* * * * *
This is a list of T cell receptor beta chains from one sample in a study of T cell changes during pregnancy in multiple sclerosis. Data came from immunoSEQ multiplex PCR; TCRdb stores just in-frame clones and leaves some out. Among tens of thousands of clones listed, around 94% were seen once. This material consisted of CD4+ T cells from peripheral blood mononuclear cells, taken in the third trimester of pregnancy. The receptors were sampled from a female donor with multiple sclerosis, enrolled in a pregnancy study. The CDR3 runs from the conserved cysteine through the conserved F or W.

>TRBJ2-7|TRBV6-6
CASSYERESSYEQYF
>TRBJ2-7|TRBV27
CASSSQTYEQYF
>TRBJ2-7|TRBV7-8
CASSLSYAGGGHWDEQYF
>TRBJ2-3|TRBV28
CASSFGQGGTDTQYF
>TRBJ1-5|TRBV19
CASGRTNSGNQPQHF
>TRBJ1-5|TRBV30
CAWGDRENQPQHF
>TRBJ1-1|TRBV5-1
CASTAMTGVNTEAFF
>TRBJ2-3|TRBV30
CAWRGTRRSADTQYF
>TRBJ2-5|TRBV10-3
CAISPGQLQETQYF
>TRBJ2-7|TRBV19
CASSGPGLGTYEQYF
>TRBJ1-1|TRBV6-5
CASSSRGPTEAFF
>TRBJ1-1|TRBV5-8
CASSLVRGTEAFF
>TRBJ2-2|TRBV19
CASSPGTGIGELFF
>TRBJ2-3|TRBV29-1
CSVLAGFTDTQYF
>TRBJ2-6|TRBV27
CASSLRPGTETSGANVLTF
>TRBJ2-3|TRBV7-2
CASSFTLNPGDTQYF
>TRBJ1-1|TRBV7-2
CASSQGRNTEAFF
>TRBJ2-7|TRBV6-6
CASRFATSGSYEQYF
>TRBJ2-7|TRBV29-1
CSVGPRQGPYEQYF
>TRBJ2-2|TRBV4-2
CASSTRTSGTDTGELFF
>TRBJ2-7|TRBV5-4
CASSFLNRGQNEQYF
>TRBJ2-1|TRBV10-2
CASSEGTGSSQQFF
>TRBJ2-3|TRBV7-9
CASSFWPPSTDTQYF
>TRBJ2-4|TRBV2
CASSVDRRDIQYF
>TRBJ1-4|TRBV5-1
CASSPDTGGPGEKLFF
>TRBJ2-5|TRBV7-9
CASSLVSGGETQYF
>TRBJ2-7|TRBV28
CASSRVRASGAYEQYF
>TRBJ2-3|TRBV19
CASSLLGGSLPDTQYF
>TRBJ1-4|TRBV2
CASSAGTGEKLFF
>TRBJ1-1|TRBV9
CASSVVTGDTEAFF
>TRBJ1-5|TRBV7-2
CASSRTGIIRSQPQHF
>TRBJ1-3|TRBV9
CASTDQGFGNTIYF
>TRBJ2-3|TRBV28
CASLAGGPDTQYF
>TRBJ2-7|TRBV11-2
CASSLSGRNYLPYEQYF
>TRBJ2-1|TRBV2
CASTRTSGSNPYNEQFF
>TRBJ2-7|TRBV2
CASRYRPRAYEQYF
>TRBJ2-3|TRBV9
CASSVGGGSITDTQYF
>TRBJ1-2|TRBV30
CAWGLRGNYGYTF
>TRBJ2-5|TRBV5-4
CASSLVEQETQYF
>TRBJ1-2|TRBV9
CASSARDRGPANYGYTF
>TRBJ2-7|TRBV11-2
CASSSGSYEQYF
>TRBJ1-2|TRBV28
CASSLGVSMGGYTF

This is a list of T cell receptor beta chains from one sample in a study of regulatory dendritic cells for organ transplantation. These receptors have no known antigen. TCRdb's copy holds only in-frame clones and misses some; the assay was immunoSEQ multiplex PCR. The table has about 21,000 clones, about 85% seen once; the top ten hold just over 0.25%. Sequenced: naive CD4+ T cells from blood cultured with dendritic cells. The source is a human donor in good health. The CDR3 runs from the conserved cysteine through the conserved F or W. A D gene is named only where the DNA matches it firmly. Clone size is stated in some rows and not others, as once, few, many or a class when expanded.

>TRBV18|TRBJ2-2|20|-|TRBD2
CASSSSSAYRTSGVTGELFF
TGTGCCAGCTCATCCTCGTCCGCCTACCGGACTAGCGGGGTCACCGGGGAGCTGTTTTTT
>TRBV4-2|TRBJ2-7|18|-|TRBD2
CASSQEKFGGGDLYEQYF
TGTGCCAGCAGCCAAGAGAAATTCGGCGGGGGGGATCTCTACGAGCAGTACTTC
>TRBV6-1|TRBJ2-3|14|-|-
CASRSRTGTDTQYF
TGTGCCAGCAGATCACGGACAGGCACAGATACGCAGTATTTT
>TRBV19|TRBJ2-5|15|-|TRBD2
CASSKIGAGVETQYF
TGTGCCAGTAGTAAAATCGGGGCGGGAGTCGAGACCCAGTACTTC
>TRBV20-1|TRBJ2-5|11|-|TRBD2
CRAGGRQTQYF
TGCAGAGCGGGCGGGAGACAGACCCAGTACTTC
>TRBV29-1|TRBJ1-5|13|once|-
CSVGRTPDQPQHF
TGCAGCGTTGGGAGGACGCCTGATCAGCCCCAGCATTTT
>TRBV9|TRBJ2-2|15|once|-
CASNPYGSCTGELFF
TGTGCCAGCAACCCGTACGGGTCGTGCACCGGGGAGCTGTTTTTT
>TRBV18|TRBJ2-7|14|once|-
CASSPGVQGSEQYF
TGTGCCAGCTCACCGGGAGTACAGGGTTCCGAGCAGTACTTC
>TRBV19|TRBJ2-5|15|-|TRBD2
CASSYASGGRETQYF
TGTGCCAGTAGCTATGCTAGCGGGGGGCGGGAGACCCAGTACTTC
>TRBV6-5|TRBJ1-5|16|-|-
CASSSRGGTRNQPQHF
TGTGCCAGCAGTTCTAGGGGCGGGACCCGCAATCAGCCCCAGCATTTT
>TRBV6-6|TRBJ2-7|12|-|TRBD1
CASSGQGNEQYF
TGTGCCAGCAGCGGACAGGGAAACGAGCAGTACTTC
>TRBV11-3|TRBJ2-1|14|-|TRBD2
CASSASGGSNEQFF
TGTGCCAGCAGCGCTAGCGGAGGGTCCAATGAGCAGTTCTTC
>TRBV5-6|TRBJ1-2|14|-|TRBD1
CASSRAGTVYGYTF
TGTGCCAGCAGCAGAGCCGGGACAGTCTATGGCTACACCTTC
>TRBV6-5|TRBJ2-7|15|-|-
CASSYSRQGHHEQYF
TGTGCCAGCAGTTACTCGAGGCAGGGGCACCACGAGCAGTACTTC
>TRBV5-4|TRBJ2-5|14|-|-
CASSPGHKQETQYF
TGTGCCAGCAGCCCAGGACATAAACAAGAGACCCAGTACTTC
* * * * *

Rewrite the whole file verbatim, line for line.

This is a list of T cell receptor beta chains from one sample in a study of T cell changes during pregnancy in multiple sclerosis. Data came from immunoSEQ multiplex PCR; TCRdb stores just in-frame clones and leaves some out. Among tens of thousands of clones listed, around 94% were seen once. This material consisted of CD4+ T cells from peripheral blood mononuclear cells, taken in the third trimester of pregnancy. The receptors were sampled from a female donor with multiple sclerosis, enrolled in a pregnancy study. The CDR3 runs from the conserved cysteine through the conserved F or W.

>TRBJ2-7|TRBV6-6
CASSYERESSYEQYF
>TRBJ2-7|TRBV27
CASSSQTYEQYF
>TRBJ2-7|TRBV7-8
CASSLSYAGGGHWDEQYF
>TRBJ2-3|TRBV28
CASSFGQGGTDTQYF
>TRBJ1-5|TRBV19
CASGRTNSGNQPQHF
>TRBJ1-5|TRBV30
CAWGDRENQPQHF
>TRBJ1-1|TRBV5-1
CASTAMTGVNTEAFF
>TRBJ2-3|TRBV30
CAWRGTRRSADTQYF
>TRBJ2-5|TRBV10-3
CAISPGQLQETQYF
>TRBJ2-7|TRBV19
CASSGPGLGTYEQYF
>TRBJ1-1|TRBV6-5
CASSSRGPTEAFF
>TRBJ1-1|TRBV5-8
CASSLVRGTEAFF
>TRBJ2-2|TRBV19
CASSPGTGIGELFF
>TRBJ2-3|TRBV29-1
CSVLAGFTDTQYF
>TRBJ2-6|TRBV27
CASSLRPGTETSGANVLTF
>TRBJ2-3|TRBV7-2
CASSFTLNPGDTQYF
>TRBJ1-1|TRBV7-2
CASSQGRNTEAFF
>TRBJ2-7|TRBV6-6
CASRFATSGSYEQYF
>TRBJ2-7|TRBV29-1
CSVGPRQGPYEQYF
>TRBJ2-2|TRBV4-2
CASSTRTSGTDTGELFF
>TRBJ2-7|TRBV5-4
CASSFLNRGQNEQYF
>TRBJ2-1|TRBV10-2
CASSEGTGSSQQFF
>TRBJ2-3|TRBV7-9
CASSFWPPSTDTQYF
>TRBJ2-4|TRBV2
CASSVDRRDIQYF
>TRBJ1-4|TRBV5-1
CASSPDTGGPGEKLFF
>TRBJ2-5|TRBV7-9
CASSLVSGGETQYF
>TRBJ2-7|TRBV28
CASSRVRASGAYEQYF
>TRBJ2-3|TRBV19
CASSLLGGSLPDTQYF
>TRBJ1-4|TRBV2
CASSAGTGEKLFF
>TRBJ1-1|TRBV9
CASSVVTGDTEAFF
>TRBJ1-5|TRBV7-2
CASSRTGIIRSQPQHF
>TRBJ1-3|TRBV9
CASTDQGFGNTIYF
>TRBJ2-3|TRBV28
CASLAGGPDTQYF
>TRBJ2-7|TRBV11-2
CASSLSGRNYLPYEQYF
>TRBJ2-1|TRBV2
CASTRTSGSNPYNEQFF
>TRBJ2-7|TRBV2
CASRYRPRAYEQYF
>TRBJ2-3|TRBV9
CASSVGGGSITDTQYF
>TRBJ1-2|TRBV30
CAWGLRGNYGYTF
>TRBJ2-5|TRBV5-4
CASSLVEQETQYF
>TRBJ1-2|TRBV9
CASSARDRGPANYGYTF
>TRBJ2-7|TRBV11-2
CASSSGSYEQYF
>TRBJ1-2|TRBV28
CASSLGVSMGGYTF

This is a list of T cell receptor beta chains from one sample in a study of regulatory dendritic cells for organ transplantation. These receptors have no known antigen. TCRdb's copy holds only in-frame clones and misses some; the assay was immunoSEQ multiplex PCR. The table has about 21,000 clones, about 85% seen once; the top ten hold just over 0.25%. Sequenced: naive CD4+ T cells from blood cultured with dendritic cells. The source is a human donor in good health. The CDR3 runs from the conserved cysteine through the conserved F or W. A D gene is named only where the DNA matches it firmly. Clone size is stated in some rows and not others, as once, few, many or a class when expanded.

>TRBV18|TRBJ2-2|20|-|TRBD2
CASSSSSAYRTSGVTGELFF
TGTGCCAGCTCATCCTCGTCCGCCTACCGGACTAGCGGGGTCACCGGGGAGCTGTTTTTT
>TRBV4-2|TRBJ2-7|18|-|TRBD2
CASSQEKFGGGDLYEQYF
TGTGCCAGCAGCCAAGAGAAATTCGGCGGGGGGGATCTCTACGAGCAGTACTTC
>TRBV6-1|TRBJ2-3|14|-|-
CASRSRTGTDTQYF
TGTGCCAGCAGATCACGGACAGGCACAGATACGCAGTATTTT
>TRBV19|TRBJ2-5|15|-|TRBD2
CASSKIGAGVETQYF
TGTGCCAGTAGTAAAATCGGGGCGGGAGTCGAGACCCAGTACTTC
>TRBV20-1|TRBJ2-5|11|-|TRBD2
CRAGGRQTQYF
TGCAGAGCGGGCGGGAGACAGACCCAGTACTTC
>TRBV29-1|TRBJ1-5|13|once|-
CSVGRTPDQPQHF
TGCAGCGTTGGGAGGACGCCTGATCAGCCCCAGCATTTT
>TRBV9|TRBJ2-2|15|once|-
CASNPYGSCTGELFF
TGTGCCAGCAACCCGTACGGGTCGTGCACCGGGGAGCTGTTTTTT
>TRBV18|TRBJ2-7|14|once|-
CASSPGVQGSEQYF
TGTGCCAGCTCACCGGGAGTACAGGGTTCCGAGCAGTACTTC
>TRBV19|TRBJ2-5|15|-|TRBD2
CASSYASGGRETQYF
TGTGCCAGTAGCTATGCTAGCGGGGGGCGGGAGACCCAGTACTTC
>TRBV6-5|TRBJ1-5|16|-|-
CASSSRGGTRNQPQHF
TGTGCCAGCAGTTCTAGGGGCGGGACCCGCAATCAGCCCCAGCATTTT
>TRBV6-6|TRBJ2-7|12|-|TRBD1
CASSGQGNEQYF
TGTGCCAGCAGCGGACAGGGAAACGAGCAGTACTTC
>TRBV11-3|TRBJ2-1|14|-|TRBD2
CASSASGGSNEQFF
TGTGCCAGCAGCGCTAGCGGAGGGTCCAATGAGCAGTTCTTC
>TRBV5-6|TRBJ1-2|14|-|TRBD1
CASSRAGTVYGYTF
TGTGCCAGCAGCAGAGCCGGGACAGTCTATGGCTACACCTTC
>TRBV6-5|TRBJ2-7|15|-|-
CASSYSRQGHHEQYF
TGTGCCAGCAGTTACTCGAGGCAGGGGCACCACGAGCAGTACTTC
>TRBV5-4|TRBJ2-5|14|-|-
CASSPGHKQETQYF
TGTGCCAGCAGCCCAGGACATAAACAAGAGACCCAGTACTTC